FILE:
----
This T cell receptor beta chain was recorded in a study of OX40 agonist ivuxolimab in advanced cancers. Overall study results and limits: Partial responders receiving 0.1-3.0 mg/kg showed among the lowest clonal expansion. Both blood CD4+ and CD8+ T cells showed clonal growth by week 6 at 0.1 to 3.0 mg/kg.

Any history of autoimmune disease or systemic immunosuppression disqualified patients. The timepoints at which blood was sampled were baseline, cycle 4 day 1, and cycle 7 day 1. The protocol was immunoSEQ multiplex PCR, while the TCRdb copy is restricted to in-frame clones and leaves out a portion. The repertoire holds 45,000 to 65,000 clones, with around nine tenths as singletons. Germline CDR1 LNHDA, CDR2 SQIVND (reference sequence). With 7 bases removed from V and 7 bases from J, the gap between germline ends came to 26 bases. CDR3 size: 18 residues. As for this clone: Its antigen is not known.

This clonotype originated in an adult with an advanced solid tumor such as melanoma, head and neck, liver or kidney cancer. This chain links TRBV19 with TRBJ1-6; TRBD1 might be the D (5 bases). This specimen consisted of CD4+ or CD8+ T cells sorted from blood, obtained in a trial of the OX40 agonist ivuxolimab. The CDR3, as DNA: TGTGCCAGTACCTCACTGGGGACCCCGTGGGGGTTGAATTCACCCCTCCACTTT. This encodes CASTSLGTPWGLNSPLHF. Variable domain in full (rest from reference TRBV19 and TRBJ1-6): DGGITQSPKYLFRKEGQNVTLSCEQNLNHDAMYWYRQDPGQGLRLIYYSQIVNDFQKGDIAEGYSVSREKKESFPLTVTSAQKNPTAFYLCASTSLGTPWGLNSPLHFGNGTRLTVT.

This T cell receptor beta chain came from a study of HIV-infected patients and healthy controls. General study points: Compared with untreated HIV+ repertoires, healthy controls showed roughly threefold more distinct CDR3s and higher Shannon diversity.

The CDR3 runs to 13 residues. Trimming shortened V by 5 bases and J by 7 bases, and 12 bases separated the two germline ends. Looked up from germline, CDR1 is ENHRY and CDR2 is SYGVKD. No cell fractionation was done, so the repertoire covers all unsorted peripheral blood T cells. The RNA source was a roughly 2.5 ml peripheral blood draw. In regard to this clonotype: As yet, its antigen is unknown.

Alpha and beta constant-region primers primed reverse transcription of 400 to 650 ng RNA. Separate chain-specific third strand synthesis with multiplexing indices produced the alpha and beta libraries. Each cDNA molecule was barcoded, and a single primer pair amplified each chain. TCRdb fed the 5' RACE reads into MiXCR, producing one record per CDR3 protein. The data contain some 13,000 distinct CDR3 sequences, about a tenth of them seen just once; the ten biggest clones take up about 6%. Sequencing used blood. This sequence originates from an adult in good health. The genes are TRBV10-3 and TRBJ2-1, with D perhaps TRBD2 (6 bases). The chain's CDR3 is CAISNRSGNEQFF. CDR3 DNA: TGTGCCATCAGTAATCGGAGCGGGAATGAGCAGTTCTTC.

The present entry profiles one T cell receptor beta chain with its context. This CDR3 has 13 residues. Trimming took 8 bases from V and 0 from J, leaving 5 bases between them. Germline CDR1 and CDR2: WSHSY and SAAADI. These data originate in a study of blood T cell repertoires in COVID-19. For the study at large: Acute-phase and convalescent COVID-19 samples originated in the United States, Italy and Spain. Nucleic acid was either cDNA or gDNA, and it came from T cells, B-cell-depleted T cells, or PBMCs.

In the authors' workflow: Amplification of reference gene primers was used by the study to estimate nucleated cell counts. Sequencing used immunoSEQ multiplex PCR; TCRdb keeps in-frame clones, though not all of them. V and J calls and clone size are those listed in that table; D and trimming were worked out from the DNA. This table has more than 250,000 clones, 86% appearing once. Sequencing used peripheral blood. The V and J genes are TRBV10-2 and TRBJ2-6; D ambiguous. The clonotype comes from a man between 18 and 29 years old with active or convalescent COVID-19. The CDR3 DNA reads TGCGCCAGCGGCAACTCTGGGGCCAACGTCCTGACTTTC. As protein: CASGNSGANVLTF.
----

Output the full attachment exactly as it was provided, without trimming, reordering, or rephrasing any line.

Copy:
This T cell receptor beta chain was recorded in a study of OX40 agonist ivuxolimab in advanced cancers. Overall study results and limits: Partial responders receiving 0.1-3.0 mg/kg showed among the lowest clonal expansion. Both blood CD4+ and CD8+ T cells showed clonal growth by week 6 at 0.1 to 3.0 mg/kg.

Any history of autoimmune disease or systemic immunosuppression disqualified patients. The timepoints at which blood was sampled were baseline, cycle 4 day 1, and cycle 7 day 1. The protocol was immunoSEQ multiplex PCR, while the TCRdb copy is restricted to in-frame clones and leaves out a portion. The repertoire holds 45,000 to 65,000 clones, with around nine tenths as singletons. Germline CDR1 LNHDA, CDR2 SQIVND (reference sequence). With 7 bases removed from V and 7 bases from J, the gap between germline ends came to 26 bases. CDR3 size: 18 residues. As for this clone: Its antigen is not known.

This clonotype originated in an adult with an advanced solid tumor such as melanoma, head and neck, liver or kidney cancer. This chain links TRBV19 with TRBJ1-6; TRBD1 might be the D (5 bases). This specimen consisted of CD4+ or CD8+ T cells sorted from blood, obtained in a trial of the OX40 agonist ivuxolimab. The CDR3, as DNA: TGTGCCAGTACCTCACTGGGGACCCCGTGGGGGTTGAATTCACCCCTCCACTTT. This encodes CASTSLGTPWGLNSPLHF. Variable domain in full (rest from reference TRBV19 and TRBJ1-6): DGGITQSPKYLFRKEGQNVTLSCEQNLNHDAMYWYRQDPGQGLRLIYYSQIVNDFQKGDIAEGYSVSREKKESFPLTVTSAQKNPTAFYLCASTSLGTPWGLNSPLHFGNGTRLTVT.

This T cell receptor beta chain came from a study of HIV-infected patients and healthy controls. General study points: Compared with untreated HIV+ repertoires, healthy controls showed roughly threefold more distinct CDR3s and higher Shannon diversity.

The CDR3 runs to 13 residues. Trimming shortened V by 5 bases and J by 7 bases, and 12 bases separated the two germline ends. Looked up from germline, CDR1 is ENHRY and CDR2 is SYGVKD. No cell fractionation was done, so the repertoire covers all unsorted peripheral blood T cells. The RNA source was a roughly 2.5 ml peripheral blood draw. In regard to this clonotype: As yet, its antigen is unknown.

Alpha and beta constant-region primers primed reverse transcription of 400 to 650 ng RNA. Separate chain-specific third strand synthesis with multiplexing indices produced the alpha and beta libraries. Each cDNA molecule was barcoded, and a single primer pair amplified each chain. TCRdb fed the 5' RACE reads into MiXCR, producing one record per CDR3 protein. The data contain some 13,000 distinct CDR3 sequences, about a tenth of them seen just once; the ten biggest clones take up about 6%. Sequencing used blood. This sequence originates from an adult in good health. The genes are TRBV10-3 and TRBJ2-1, with D perhaps TRBD2 (6 bases). The chain's CDR3 is CAISNRSGNEQFF. CDR3 DNA: TGTGCCATCAGTAATCGGAGCGGGAATGAGCAGTTCTTC.

The present entry profiles one T cell receptor beta chain with its context. This CDR3 has 13 residues. Trimming took 8 bases from V and 0 from J, leaving 5 bases between them. Germline CDR1 and CDR2: WSHSY and SAAADI. These data originate in a study of blood T cell repertoires in COVID-19. For the study at large: Acute-phase and convalescent COVID-19 samples originated in the United States, Italy and Spain. Nucleic acid was either cDNA or gDNA, and it came from T cells, B-cell-depleted T cells, or PBMCs.

In the authors' workflow: Amplification of reference gene primers was used by the study to estimate nucleated cell counts. Sequencing used immunoSEQ multiplex PCR; TCRdb keeps in-frame clones, though not all of them. V and J calls and clone size are those listed in that table; D and trimming were worked out from the DNA. This table has more than 250,000 clones, 86% appearing once. Sequencing used peripheral blood. The V and J genes are TRBV10-2 and TRBJ2-6; D ambiguous. The clonotype comes from a man between 18 and 29 years old with active or convalescent COVID-19. The CDR3 DNA reads TGCGCCAGCGGCAACTCTGGGGCCAACGTCCTGACTTTC. As protein: CASGNSGANVLTF.